Monday, June 15, 2015

Installing Oracle XE, ORDS and Apex on CentOS - Part Two: Installation

This is part two in a series of blog posts about how to install Oracle 11g Express Edition (XE) with Oracle Application Express (Apex) on a CentOS Linux server, with Apex served by Oracle REST Data Services (ORDS) running on top of Tomcat and Apache.

Let's get right to it, starting with Oracle XE.

Installing Oracle XE

This is actually quite straightforward, assuming you have followed the prerequisite steps in part one.



As part of the installation, we created a user called oracle. It is useful to set up the default environment of this user to include the path to the sqlplus executable, so we can start sqlplus from anywhere.



Now, let's log in to Oracle as SYS and check that everything looks OK:



At this point you have an Oracle XE instance running, which also includes Apex 4.0 and the Embedded PL/SQL Gateway (EPG) running on port 8080. That is nice, but it's an old Apex version and the EPG web server is not really suited for heavy usage. We want the latest Apex version, and we want to use ORDS. Read on...

Installing Java


ORDS and Tomcat are both Java applications, so we need to install Java. Actually, we need the Java JDK (Java Development Kit), as opposed to just the Java JRE (Java Runtime Environment). There may already be something called the OpenJDK on the CentOS server, but we want the Oracle-supplied JDK, so let's remove OpenJDK and install the JDK that we downloaded from Oracle:

To have the Java binaries available from anywhere, we add the Java path to the bash profile of the root user:


Installing Tomcat


To install Tomcat, we will download the installation file directly to the server using the wget command, and then unzip it. Create a tomcat user to run the tomcat process.

To avoid conflicts with Oracle XE running the Embedded PL/SQL Gateway on port 8080, change Tomcat's default port number to 8090 by editing the server.xml file. (Note: Because we will put Apache in front of Tomcat, we won't ever access Tomcat directly on port 8090, and we will soon disable EPG, but let's just avoid possible conflicts anyway by assigning different ports.) It's also important to set the URIEncoding to UTF-8.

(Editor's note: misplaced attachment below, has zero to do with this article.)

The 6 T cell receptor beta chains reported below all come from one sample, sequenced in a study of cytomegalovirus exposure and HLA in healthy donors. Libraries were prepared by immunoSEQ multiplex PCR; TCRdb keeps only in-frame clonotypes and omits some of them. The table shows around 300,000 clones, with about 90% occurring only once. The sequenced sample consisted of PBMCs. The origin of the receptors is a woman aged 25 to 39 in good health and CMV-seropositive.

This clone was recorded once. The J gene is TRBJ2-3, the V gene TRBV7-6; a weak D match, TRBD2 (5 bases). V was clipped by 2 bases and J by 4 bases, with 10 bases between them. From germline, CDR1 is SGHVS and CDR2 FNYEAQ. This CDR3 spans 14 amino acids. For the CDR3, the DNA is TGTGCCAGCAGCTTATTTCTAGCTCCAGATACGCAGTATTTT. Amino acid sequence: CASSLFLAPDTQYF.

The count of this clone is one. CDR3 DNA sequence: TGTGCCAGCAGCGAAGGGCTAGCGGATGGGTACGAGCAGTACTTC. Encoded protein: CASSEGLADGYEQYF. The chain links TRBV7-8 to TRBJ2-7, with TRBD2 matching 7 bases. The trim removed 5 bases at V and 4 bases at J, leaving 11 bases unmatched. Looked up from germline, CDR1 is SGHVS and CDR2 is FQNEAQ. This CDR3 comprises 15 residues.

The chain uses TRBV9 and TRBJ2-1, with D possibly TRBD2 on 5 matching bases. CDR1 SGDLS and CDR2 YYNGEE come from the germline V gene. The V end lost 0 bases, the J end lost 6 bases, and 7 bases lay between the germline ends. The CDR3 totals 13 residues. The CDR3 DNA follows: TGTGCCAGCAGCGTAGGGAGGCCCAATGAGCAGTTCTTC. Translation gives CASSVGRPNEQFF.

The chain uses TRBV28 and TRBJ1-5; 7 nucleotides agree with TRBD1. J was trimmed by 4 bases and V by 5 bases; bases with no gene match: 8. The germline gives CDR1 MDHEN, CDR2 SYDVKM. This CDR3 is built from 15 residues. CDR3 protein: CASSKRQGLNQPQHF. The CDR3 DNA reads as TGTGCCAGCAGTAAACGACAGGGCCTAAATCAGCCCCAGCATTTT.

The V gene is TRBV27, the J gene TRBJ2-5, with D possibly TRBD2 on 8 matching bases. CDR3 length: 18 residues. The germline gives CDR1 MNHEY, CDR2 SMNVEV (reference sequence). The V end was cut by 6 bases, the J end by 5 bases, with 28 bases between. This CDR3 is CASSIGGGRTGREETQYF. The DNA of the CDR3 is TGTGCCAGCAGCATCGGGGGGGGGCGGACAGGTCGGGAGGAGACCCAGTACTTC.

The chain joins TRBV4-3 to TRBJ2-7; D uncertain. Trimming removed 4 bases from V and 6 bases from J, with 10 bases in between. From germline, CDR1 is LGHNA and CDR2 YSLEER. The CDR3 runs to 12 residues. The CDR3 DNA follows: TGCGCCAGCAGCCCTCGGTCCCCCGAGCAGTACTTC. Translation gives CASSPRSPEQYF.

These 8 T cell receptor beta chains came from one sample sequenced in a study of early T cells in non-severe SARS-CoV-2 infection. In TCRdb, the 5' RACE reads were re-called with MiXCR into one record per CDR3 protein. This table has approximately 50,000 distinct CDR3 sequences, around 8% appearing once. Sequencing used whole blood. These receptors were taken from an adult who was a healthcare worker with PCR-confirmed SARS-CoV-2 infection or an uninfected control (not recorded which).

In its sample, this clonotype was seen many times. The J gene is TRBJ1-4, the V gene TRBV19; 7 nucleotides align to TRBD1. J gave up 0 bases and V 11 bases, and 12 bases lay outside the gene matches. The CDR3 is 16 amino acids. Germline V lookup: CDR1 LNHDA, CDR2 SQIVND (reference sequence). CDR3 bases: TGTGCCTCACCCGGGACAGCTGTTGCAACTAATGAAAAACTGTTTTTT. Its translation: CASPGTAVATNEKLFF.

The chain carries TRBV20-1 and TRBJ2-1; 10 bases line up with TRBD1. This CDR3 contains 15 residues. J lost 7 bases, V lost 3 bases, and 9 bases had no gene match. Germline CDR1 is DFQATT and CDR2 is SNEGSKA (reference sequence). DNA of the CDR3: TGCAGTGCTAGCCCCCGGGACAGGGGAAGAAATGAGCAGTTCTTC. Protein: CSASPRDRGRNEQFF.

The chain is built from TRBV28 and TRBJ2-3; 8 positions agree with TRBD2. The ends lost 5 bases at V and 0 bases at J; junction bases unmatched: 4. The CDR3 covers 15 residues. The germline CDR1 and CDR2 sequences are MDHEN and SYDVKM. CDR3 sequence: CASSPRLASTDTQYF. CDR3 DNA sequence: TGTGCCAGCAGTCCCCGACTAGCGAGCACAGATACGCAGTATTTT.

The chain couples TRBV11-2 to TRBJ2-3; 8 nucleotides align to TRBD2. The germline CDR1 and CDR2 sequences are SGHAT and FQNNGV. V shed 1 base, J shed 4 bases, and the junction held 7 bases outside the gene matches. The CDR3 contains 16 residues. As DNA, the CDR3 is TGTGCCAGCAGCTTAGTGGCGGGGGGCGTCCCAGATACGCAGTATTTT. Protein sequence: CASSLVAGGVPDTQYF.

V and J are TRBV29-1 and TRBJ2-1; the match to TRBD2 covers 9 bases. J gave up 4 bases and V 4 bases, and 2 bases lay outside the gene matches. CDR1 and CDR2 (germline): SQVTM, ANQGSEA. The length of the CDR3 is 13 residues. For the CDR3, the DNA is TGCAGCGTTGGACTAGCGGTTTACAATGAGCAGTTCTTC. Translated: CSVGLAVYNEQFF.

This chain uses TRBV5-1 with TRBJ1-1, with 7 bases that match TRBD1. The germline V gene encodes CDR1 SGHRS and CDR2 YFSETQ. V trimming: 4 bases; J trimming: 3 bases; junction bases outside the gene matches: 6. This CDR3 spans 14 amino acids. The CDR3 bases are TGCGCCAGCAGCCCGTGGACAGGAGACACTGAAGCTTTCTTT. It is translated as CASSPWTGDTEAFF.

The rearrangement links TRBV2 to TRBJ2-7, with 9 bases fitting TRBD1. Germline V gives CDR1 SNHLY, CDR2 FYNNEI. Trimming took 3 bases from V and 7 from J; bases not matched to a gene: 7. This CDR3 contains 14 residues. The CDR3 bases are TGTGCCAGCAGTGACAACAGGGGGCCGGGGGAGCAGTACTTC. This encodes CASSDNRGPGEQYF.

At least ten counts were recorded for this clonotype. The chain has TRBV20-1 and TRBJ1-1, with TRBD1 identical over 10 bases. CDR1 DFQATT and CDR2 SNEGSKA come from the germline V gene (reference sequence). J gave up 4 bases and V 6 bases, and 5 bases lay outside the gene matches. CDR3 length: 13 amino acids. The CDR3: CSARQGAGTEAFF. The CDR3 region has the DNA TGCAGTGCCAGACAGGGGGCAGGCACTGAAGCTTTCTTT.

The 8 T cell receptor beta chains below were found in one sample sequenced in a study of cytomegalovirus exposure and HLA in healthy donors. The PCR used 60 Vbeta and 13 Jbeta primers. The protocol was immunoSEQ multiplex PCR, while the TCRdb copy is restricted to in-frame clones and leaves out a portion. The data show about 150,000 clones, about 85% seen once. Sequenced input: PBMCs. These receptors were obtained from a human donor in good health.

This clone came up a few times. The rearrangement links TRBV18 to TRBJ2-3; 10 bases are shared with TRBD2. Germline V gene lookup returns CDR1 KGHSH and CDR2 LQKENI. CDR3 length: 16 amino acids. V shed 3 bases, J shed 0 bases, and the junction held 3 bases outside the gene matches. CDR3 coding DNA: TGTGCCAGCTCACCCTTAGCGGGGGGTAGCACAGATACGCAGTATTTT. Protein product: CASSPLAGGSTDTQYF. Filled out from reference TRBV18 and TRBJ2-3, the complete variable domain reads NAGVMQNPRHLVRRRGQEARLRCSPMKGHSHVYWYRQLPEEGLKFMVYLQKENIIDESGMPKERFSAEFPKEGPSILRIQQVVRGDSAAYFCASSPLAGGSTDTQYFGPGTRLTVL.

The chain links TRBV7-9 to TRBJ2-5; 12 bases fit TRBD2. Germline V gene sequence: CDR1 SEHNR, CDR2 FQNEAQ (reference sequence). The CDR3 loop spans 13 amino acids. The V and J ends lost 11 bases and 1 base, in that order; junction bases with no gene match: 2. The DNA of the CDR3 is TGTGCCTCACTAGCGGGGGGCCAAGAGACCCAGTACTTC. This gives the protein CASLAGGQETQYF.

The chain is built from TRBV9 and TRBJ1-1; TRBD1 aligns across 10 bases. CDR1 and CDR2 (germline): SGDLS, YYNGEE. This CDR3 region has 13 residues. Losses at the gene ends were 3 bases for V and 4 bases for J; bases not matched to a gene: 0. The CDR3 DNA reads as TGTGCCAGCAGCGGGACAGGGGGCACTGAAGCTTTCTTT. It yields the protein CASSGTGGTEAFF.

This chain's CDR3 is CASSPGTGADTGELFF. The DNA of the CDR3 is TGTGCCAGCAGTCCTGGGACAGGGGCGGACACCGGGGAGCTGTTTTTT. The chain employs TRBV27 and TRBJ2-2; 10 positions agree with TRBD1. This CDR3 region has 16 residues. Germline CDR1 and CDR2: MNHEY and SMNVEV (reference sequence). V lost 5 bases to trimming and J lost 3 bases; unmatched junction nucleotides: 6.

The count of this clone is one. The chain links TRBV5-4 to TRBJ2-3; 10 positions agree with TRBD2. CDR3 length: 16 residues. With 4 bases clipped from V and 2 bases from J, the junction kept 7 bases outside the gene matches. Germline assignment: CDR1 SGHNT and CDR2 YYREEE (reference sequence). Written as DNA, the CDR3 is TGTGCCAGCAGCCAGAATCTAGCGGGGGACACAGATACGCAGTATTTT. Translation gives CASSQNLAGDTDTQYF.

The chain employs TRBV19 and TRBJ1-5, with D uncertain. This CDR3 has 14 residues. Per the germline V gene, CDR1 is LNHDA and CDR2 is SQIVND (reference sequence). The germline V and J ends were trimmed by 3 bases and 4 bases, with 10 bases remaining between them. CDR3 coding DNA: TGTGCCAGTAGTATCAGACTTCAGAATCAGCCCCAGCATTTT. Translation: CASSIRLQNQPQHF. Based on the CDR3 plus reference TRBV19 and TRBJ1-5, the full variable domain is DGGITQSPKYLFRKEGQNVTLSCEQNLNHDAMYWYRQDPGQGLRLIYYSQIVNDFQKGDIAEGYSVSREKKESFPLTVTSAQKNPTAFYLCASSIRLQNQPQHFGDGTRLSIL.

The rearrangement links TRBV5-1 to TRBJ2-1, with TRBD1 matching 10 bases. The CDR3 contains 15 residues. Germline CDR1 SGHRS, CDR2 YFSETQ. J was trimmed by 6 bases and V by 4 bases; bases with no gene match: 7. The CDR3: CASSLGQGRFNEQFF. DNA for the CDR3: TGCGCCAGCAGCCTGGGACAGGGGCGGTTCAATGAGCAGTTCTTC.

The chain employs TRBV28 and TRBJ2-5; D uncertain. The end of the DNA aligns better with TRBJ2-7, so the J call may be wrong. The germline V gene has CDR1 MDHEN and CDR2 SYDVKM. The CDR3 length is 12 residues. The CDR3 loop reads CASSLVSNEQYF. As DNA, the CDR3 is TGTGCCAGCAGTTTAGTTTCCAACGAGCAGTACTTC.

Next we need to create a script that can be used to start, stop and restart Tomcat as a service. Save the following as tomcat under /etc/init.d/


Then we need to set up the above script to run automatically if the server is rebooted.


Installing ORDS


The Oracle Rest Data Services (ORDS) installation consists of unzipping the installation file, running the configuration to specify database details, and then copying the ords.war file into the Tomcat webapps folder.


Installing Apache


The last step in completing our web stack is to install the Apache HTTP server and place it "in front of" Tomcat. This means that all requests to the server go to Apache first. Requests for static files (images, Javascript and CSS) is served directly by Apache. Requests for dynamic content (ie the actual HTML pages generated by Apex via ORDS) is served by Tomcat, using Apache as a proxy.

Installing Apache is very straightforward:

Then we need to add our custom configuration. By default, Apache is set up to read any .conf file placed in the /conf.d/ subfolder, so let's create an apex.conf file there. Note that these additional config files are read and processed in alphabetical order, so name your custom config accordingly if you use multiple config files.


Installing (upgrading to) latest Apex version


Finally, we need to upgrade the Apex installation that came bundled with Oracle XE to the latest and greatest Apex version (version 5.0 at the time of writing).

This is done by unzipping the Apex installation file, then running the Apex installation script via sqlplus. There are two different Apex installations to choose from: Either a full installation that includes the Application Builder (suitable for a development environment), and a more lightweight and secure "runtime-only" installation (suitable for test and production environments). Running the full installation on the standard 1GB server at DigitalOcean should take about 12-15 minutes.


We also need to make sure the apex_public_user schema is unlocked (and stays that way!).

We need to copy all the static Apex files (images, CSS, Javascript) to the Apache web folder.

When running on top of ORDS, Apex 5 uses the "RESTful Service" feature to serve any application-specific or workspace-specific static files, so we need to configure Apex with REST:

Now (finally!), if everything works, we should be able to access the new Apex installation by going to the following URL:

  http://servername/ords/apex

If everything works, you should see this familiar page:



Did it work? Great, now enjoy Apex 5! But wait, we are not fully done yet! In the next part of this series, I will describe various additional configuration that you should perform for a more secure and scalable server.

Stay tuned!

Tuesday, June 9, 2015

Installing Oracle XE, ORDS and Apex on CentOS - Part One: Preparation

This is part one in a series of blog posts about how to install Oracle 11g Express Edition (XE) with Oracle Application Express (Apex) on a CentOS Linux server, with Apex served by Oracle REST Data Services (ORDS) running on top of Tomcat and Apache.